Part of the problem with that is that I am afraid to make friends and have friends because I really do not know how to after all these years living a mental illness life. I also fear getting hurt. Living a mental illness life caused me to be hurt so often and so deeply I cannot touch that pain again. It frightens me so intensely that I stay away from it.

Today I do not feel like I am likeable. Who could like someone who has lived through what I have and has done the things I did for survival or not. I am not a good person because of the pain I have lived through. No one wants to deal with what the truth is. No one wants to hear it. It is too much. It is too much for me. I have to battle through it and no one else needs to or deserves to listen to what I have endured for too long. The pain that a mental illness life caused is beyond what most people could even remotely comprehend, so they don’t. They don’t want to know that kind of pain.

I can pretend for a while, but after a while the memories resurface and I have to fight through them. I try not to live in the past but that is where I am today. I will stop visiting my past soon and will keep soul searching. I will get beyond my melancholy so I can enjoy the beauty of living again. I will work through it because I have no other choice.

I will work hard to be present today. I will live for today. I will appreciate that I survived and overcame more than I like to remember.

Today melancholy causes me to want to and need to be alone. I will bask in my solitude. As I fight through the darkness melancholy is causing, I will search for the flicker of light. I will let the sun shine in on my gray mind and heart.

Melancholy is an old friend I have known since I was a child. It’s familiarity sometimes brings a peaceful contentment, but the reality of sightings of the great white shark lurk nearby.

© 2020 Susan Walz | myloudwhispersofhope.com | All Rights Reserved

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Social Anxiety, Panic Attacks & Isolation

The problem that I now face comes from a plethora of issues that I am not dealing with well with the most prevalent being my isolation during the winter months. This is a year in and year out the problem that plagues me, and one that I have been trying to get under control because it feeds into my social anxiety.

Dealing with Social Anxiety & Isolation

When one door opens, another one closes. That is what it is like in this mental illness life.

I am coming off a tough depression cycle that lasted over a month. I was ecstatic that this cycle was over. I felt like myself again–and then I started to deal with social anxiety over this past weekend. It was terrible, it came with increased anxiety and the pièce de résistance, the lovely panic attacks that come along with my illness.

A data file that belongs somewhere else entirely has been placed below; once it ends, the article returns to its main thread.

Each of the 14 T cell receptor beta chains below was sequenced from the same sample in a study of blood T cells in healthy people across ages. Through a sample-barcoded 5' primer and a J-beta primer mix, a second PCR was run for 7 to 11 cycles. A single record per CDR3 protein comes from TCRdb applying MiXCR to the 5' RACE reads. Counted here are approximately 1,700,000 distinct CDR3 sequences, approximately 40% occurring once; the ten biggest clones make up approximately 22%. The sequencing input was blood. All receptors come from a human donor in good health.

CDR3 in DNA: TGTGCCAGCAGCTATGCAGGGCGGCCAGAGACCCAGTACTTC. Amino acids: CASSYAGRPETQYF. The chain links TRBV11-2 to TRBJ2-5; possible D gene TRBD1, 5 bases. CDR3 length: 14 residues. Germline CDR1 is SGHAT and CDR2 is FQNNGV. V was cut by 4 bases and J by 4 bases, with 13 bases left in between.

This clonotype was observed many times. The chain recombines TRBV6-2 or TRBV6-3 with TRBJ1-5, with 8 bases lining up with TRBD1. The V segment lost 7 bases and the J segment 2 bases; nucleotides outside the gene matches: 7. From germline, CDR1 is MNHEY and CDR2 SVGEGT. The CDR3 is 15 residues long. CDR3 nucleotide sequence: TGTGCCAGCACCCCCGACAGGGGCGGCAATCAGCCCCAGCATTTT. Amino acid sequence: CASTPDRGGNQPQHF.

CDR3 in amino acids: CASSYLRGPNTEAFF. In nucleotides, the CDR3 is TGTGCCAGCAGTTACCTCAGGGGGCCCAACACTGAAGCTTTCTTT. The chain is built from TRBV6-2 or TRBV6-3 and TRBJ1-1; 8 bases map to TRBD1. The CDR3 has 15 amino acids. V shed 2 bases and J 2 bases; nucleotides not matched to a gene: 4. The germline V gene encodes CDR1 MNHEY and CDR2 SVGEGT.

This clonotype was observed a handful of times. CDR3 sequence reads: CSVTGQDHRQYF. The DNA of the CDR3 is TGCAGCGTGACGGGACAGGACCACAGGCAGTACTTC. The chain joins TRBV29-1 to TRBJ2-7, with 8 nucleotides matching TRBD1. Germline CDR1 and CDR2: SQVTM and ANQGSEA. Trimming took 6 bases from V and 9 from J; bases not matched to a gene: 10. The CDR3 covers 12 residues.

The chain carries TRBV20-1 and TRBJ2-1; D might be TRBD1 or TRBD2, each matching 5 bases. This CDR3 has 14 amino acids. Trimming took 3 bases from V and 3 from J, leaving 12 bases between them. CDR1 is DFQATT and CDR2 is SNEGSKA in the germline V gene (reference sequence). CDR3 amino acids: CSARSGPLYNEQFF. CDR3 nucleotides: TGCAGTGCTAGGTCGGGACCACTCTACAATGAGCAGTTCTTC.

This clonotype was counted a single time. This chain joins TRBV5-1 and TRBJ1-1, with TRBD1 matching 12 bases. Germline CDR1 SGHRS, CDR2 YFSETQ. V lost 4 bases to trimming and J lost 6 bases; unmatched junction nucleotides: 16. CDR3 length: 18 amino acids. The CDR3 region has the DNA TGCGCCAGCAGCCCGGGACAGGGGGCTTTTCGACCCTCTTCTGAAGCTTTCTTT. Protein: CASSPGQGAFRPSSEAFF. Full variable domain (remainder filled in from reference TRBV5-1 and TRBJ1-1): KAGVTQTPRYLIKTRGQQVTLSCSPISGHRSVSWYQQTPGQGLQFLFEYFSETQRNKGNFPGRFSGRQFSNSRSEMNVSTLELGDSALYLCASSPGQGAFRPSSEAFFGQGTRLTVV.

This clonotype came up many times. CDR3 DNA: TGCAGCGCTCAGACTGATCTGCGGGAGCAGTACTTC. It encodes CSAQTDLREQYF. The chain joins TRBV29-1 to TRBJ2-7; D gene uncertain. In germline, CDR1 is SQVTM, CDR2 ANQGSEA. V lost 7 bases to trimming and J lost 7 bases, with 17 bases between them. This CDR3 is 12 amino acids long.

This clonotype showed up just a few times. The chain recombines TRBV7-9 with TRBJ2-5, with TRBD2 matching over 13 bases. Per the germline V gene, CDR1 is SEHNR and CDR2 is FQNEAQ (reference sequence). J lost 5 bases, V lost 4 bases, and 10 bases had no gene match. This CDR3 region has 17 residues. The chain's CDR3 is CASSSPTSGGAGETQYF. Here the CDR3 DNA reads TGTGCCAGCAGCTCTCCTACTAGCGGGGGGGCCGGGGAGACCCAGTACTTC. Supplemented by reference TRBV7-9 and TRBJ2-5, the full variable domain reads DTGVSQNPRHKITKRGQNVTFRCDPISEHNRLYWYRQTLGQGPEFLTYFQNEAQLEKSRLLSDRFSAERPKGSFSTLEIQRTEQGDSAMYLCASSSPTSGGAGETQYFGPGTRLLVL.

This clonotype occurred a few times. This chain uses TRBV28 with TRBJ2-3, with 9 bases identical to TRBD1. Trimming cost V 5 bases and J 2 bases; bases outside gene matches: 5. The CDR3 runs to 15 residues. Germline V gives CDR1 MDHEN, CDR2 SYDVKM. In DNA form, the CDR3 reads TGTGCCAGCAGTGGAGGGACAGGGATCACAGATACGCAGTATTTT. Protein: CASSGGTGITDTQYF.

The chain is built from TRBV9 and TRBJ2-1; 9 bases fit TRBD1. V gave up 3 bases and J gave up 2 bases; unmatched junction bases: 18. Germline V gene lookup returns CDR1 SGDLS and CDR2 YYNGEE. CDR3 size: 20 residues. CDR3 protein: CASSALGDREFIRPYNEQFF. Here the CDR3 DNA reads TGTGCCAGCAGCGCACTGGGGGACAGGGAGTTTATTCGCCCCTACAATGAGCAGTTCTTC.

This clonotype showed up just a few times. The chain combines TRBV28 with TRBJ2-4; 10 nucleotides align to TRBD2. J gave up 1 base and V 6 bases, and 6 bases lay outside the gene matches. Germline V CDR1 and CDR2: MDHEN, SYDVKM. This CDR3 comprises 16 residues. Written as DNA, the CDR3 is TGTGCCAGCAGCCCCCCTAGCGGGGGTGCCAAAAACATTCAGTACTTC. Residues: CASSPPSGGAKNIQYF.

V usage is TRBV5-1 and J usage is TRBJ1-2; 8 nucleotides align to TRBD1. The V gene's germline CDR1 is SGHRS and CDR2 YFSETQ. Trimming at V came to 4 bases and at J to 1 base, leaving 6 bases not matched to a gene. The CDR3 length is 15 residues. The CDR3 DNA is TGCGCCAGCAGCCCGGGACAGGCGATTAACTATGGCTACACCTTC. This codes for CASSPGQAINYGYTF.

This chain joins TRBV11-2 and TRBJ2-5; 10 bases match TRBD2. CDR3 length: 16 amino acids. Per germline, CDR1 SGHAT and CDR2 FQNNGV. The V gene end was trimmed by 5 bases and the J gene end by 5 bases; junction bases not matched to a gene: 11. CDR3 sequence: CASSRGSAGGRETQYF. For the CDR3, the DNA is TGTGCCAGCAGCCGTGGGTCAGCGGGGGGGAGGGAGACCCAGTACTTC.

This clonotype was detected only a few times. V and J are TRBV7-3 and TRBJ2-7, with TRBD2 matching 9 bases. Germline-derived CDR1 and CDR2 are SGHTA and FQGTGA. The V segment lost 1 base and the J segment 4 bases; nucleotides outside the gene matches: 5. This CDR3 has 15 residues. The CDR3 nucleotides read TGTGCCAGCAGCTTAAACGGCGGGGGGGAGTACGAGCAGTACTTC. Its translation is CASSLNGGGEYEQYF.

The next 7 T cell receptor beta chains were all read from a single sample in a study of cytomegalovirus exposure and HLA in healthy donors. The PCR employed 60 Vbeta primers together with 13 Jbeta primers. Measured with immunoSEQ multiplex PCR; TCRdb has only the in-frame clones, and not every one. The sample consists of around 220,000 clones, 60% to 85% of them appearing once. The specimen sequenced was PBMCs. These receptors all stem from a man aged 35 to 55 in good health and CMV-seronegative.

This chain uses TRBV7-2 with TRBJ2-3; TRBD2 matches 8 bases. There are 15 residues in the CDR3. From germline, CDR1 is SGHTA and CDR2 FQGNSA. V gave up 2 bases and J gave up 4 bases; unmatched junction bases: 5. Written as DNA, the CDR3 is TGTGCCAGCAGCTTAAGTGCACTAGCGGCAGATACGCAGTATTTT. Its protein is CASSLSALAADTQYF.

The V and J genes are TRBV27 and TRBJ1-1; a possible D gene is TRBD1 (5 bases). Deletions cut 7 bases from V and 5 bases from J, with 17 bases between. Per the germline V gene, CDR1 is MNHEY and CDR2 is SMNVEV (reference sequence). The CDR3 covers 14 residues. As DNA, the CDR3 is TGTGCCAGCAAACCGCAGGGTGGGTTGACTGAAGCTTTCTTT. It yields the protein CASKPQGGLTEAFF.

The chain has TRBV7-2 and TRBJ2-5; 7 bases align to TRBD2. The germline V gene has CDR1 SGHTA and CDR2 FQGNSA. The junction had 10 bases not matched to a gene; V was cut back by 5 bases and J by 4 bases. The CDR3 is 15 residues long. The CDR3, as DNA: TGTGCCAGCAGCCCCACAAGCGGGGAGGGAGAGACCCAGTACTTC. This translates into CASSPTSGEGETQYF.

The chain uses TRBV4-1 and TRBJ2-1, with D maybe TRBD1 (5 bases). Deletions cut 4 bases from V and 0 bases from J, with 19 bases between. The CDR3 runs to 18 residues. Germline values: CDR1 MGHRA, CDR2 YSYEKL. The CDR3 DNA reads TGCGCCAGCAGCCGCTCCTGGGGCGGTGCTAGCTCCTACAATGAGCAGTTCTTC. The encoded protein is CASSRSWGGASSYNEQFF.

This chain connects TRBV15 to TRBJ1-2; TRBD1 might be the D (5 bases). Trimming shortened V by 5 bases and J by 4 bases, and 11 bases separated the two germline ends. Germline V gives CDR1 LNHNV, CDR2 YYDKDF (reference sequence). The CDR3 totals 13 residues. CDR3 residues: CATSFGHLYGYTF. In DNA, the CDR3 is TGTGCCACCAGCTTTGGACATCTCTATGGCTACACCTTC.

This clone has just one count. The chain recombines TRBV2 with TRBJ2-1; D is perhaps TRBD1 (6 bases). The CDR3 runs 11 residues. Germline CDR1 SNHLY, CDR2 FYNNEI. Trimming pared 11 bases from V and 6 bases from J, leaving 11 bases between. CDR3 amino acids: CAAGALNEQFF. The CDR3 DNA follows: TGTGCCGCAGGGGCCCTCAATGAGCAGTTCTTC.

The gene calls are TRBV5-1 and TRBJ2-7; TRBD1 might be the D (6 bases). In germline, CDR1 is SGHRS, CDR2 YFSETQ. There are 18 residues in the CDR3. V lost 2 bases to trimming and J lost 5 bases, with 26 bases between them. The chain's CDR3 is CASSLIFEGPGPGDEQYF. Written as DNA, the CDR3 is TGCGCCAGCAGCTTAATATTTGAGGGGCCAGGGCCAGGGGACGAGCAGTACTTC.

The problem that I now face comes from a plethora of issues that I am not dealing with well with the most prevalent being my isolation during the winter months. This is a year in and year out the problem that plagues me, and one that I have been trying to get under control because it feeds into my social anxiety.

The Perfect Storm?

The worse part of the entire process is how panic attacks make me feel. I lose control of myself. My breathing always gets exceptionally shallow, and I can find peace. It would not be so bad, but my panic attacks have been lasting for hours at a time.

When it gets that bad, all I can do is wait, take an extra Ativan, and hope like hell that I eventually find myself again. It always happens, but at that moment it really feels like I am dying. My mind moves so fast through catastrophic thoughts, and it always comes so close to wanting to go to the hospital. That was my default setting for so many when it came to panic attacks.

I remember one particularly bad month during my journey where I went to the hospital 3-4 times a week because of anxiety and panic attacks.

Then it becomes normal–isolation just happens. Before I know what is going on, I am barely leaving my house for days and even weeks at a time. I spend most of my time writing and studying indoors in my comfortable and safe writing corner.

I make every excuse in the book why it is impossible to just take a step to the outside world just outside my door. Even when I do make out in the world, it’s minimal and all that goes through my mind are thoughts about the real reality that at any moment I could have a panic attack. That is my greatest fear.

It is not over. I am a fighter. Ever since my last suicide attempt, I told myself I would never give up no matter how hard it can be in this mental illness life. I want to end this like always–that no matter what fight. That is why we are here. The members of this great community are some of the most exceptional people on this planet. Stay strong.

I am leaving this year to know there is always hope in this mental illness life.